• infection
  • The present invention provides methods for the production of Y. pestis protein antigens in plants, as well as methods for their use in the treatment and/or prevention of Y. pestis infection. (freepatentsonline.com)
  • Infection may occur either through blood (in the case of Y. pestis) or in an alimentary fashion, occasionally via consumption of food products (especially vegetables, milk-derived products, and meat) contaminated with infected urine or feces. (wikipedia.org)
  • Yersinia pestis circulates in animal reservoirs, particularly in rodents, in the natural foci of infection found on all continents except Australia. (wikipedia.org)
  • Bacillus
  • Prevention of bacterial pneumonia is by vaccination against Streptococcus pneumoniae (pneumococcal polysaccharide vaccine for adults and pneumococcal conjugate vaccine for children), Haemophilus influenzae type B, meningococcus, Bordetella pertussis, Bacillus anthracis, and Yersinia pestis. (wikipedia.org)
  • strains
  • Frolov AF, Ruban NM, Vasyurenko ZP (1989) Fatty acid composition of lipopolysaccharides of the strains of different species of Yersinia. (springer.com)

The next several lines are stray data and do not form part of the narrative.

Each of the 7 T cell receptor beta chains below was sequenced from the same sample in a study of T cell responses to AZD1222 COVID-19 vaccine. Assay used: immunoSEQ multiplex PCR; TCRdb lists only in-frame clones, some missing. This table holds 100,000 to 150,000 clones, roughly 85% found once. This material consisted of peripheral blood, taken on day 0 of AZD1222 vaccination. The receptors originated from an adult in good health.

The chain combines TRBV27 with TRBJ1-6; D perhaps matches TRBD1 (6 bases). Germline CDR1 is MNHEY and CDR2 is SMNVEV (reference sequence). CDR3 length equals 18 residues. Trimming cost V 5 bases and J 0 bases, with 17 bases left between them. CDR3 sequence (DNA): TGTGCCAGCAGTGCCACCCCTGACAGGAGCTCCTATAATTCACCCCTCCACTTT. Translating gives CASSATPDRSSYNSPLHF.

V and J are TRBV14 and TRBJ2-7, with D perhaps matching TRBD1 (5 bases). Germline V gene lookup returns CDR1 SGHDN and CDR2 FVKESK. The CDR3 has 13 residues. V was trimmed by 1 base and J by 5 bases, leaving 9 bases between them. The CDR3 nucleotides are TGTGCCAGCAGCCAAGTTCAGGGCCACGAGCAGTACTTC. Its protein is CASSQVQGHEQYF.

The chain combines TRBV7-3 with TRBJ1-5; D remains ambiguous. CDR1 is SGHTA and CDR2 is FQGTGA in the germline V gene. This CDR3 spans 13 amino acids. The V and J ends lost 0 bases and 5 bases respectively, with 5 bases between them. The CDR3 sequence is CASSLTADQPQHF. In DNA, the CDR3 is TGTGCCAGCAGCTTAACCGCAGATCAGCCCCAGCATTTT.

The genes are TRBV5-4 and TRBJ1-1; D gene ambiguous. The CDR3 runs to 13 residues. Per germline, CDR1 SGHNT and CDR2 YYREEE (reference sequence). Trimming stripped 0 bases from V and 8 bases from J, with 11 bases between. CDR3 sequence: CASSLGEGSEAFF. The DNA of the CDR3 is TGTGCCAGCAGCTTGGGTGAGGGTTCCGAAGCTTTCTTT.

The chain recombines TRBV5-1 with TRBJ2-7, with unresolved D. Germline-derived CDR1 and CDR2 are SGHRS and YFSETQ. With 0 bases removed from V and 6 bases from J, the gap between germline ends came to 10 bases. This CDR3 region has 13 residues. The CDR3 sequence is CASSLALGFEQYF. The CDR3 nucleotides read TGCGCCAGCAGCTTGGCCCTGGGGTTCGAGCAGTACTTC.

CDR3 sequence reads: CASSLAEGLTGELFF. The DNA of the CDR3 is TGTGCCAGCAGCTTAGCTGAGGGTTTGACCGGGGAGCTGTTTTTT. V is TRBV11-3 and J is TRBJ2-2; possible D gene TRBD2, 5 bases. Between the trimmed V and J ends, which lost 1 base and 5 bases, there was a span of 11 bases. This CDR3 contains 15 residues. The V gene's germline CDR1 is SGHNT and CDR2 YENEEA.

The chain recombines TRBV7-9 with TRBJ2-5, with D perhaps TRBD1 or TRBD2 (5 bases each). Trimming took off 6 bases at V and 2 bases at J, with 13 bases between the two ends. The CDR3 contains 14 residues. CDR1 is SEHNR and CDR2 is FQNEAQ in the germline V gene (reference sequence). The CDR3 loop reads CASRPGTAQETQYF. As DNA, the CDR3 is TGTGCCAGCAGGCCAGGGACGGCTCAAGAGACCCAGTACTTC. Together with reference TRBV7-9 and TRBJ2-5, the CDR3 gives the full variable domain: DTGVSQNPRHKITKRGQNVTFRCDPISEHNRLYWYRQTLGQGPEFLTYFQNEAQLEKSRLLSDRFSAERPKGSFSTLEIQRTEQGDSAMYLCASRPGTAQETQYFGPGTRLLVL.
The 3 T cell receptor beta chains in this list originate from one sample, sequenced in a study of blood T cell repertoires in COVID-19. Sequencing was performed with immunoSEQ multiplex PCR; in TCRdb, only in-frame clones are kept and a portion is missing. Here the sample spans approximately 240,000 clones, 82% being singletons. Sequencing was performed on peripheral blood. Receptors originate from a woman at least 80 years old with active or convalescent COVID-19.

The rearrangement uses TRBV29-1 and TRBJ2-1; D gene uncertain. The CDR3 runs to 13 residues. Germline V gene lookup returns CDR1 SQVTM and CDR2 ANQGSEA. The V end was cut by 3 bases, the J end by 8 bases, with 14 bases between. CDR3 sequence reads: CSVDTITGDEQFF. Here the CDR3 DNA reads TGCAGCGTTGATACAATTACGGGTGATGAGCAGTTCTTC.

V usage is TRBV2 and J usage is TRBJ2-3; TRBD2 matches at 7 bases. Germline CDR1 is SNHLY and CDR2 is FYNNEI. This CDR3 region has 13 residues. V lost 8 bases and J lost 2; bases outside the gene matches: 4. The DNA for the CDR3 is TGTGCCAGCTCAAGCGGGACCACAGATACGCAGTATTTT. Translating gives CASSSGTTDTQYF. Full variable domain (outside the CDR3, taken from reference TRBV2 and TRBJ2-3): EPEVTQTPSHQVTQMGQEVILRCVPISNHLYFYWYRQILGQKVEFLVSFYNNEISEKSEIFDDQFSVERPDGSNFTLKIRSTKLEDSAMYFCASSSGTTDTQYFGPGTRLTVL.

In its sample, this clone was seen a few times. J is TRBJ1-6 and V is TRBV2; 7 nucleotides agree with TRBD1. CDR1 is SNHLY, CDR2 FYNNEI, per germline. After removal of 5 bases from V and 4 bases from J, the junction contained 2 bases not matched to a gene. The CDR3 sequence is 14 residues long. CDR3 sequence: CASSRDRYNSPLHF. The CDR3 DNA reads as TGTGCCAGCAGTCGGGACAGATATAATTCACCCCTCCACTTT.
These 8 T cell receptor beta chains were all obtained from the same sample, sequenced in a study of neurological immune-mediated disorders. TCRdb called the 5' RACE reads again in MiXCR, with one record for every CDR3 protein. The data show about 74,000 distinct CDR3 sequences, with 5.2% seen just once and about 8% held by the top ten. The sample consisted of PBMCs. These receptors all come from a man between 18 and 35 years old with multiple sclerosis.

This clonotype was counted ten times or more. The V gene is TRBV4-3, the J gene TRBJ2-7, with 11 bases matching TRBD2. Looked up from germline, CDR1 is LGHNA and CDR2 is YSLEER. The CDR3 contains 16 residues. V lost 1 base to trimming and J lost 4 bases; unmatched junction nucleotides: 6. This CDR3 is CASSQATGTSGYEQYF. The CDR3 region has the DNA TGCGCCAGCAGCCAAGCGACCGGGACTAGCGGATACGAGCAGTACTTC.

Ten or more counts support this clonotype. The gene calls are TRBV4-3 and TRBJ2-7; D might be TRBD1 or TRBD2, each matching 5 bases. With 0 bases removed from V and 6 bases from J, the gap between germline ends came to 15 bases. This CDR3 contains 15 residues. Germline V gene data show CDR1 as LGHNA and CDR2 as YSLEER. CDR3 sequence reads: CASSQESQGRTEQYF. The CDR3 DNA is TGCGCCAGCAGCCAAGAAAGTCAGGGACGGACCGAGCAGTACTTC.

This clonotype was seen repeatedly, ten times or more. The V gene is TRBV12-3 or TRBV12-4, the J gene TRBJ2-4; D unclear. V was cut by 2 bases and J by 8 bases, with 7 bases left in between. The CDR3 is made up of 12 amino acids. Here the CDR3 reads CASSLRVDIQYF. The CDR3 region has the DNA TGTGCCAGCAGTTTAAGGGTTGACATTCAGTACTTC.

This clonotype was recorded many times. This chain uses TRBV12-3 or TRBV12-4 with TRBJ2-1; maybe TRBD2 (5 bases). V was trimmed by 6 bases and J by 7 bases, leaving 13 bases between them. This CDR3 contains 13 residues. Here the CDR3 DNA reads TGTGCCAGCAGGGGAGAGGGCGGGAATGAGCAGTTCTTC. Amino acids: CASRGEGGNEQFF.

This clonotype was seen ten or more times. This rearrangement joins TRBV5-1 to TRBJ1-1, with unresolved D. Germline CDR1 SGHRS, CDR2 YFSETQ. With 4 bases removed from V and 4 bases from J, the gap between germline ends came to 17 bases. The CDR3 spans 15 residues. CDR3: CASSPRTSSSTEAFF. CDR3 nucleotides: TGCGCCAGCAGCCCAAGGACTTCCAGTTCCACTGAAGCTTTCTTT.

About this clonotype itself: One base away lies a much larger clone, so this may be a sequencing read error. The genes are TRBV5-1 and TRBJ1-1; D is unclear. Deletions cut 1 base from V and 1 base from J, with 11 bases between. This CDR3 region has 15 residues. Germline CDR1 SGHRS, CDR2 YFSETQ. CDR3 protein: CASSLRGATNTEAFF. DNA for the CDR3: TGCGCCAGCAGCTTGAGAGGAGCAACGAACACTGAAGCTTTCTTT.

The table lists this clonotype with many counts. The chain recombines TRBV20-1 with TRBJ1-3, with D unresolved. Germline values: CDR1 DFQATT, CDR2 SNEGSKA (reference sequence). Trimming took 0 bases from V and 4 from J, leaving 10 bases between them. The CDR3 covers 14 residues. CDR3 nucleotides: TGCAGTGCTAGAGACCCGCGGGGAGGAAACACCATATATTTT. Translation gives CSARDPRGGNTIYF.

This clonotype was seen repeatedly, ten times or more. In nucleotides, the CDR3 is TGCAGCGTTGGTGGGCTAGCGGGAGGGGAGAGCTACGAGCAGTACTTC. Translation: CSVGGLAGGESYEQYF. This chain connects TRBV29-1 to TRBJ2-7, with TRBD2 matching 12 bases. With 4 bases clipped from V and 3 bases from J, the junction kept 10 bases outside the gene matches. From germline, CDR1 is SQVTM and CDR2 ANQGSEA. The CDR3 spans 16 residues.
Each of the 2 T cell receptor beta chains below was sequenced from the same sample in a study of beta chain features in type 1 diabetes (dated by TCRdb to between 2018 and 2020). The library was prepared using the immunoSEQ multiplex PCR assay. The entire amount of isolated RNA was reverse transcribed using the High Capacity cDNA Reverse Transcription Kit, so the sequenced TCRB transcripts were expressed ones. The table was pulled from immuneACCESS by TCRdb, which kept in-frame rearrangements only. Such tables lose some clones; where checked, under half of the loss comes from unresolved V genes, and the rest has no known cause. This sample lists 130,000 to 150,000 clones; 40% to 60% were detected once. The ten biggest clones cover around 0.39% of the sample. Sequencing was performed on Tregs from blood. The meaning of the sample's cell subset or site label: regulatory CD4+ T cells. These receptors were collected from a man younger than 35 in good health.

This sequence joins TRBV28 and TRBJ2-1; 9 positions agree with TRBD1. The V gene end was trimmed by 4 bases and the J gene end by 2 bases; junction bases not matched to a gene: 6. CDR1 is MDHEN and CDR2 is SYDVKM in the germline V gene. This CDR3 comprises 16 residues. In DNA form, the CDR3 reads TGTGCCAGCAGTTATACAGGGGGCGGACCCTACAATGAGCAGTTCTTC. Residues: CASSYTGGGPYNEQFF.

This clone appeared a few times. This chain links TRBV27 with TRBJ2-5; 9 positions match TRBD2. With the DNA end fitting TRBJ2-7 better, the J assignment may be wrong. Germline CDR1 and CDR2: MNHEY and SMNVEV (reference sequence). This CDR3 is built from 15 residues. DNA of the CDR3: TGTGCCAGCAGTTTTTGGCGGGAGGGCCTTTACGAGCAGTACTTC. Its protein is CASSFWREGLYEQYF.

• virulence
  • Numerous OmpA-like membrane-spanning domains contribute to bacterial virulence by a variety of mechanisms such as binding to host cells or immune regulators such as Factor H. Notable examples include E. coli OmpA and Y. pestis Ail. (wikipedia.org)
  • fleas
  • Direct examination of infected fleas, aided by in vitro studies and experiments with the nematode Caenorhabditis elegans, have established that Y. pestis forms a biofilm in the insect. (nih.gov)
  • yet only Y. pestis forms biofilms in fleas. (nih.gov)
  • 2007). Early-phase transmission of Yersinia pestis by unblocked Xenopsylla cheopis (Siphonaptera: Pulicidae) is as efficient as transmission by blocked fleas. (wikipedia.org)
  • species
  • Similar to other Yersinia species, it tests negative for urease , lactose fermentation, and indole . (wikipedia.org)
  • Y. pestis, the first known species, was identified in 1894 by A.E.J. Yersin, a Swiss bacteriologist, and Kitasato Shibasabur┼Ź, a Japanese bacteriologist. (wikipedia.org)
  • compositions
  • Various studies of the fatty acid compositions of Yersinia were conducted subsequently, which demonstrated that there were great differences in both the components and proportions of the fatty acids in Yersinia pestis , mainly because of the lack of a standardized GC Microbial Identification System (MIS). (springer.com)
  • bacterial
  • TheYersinia pestis protein Ail binds to laminin and heparin, therefore allowing bacterial attachment to host cells. (wikipedia.org)
  • Studies
  • studies and discussions of the possibility of amoeba-vectored (through the cyst form of the protozoan) Yersinia propagation and proliferation are now in progress. (wikipedia.org)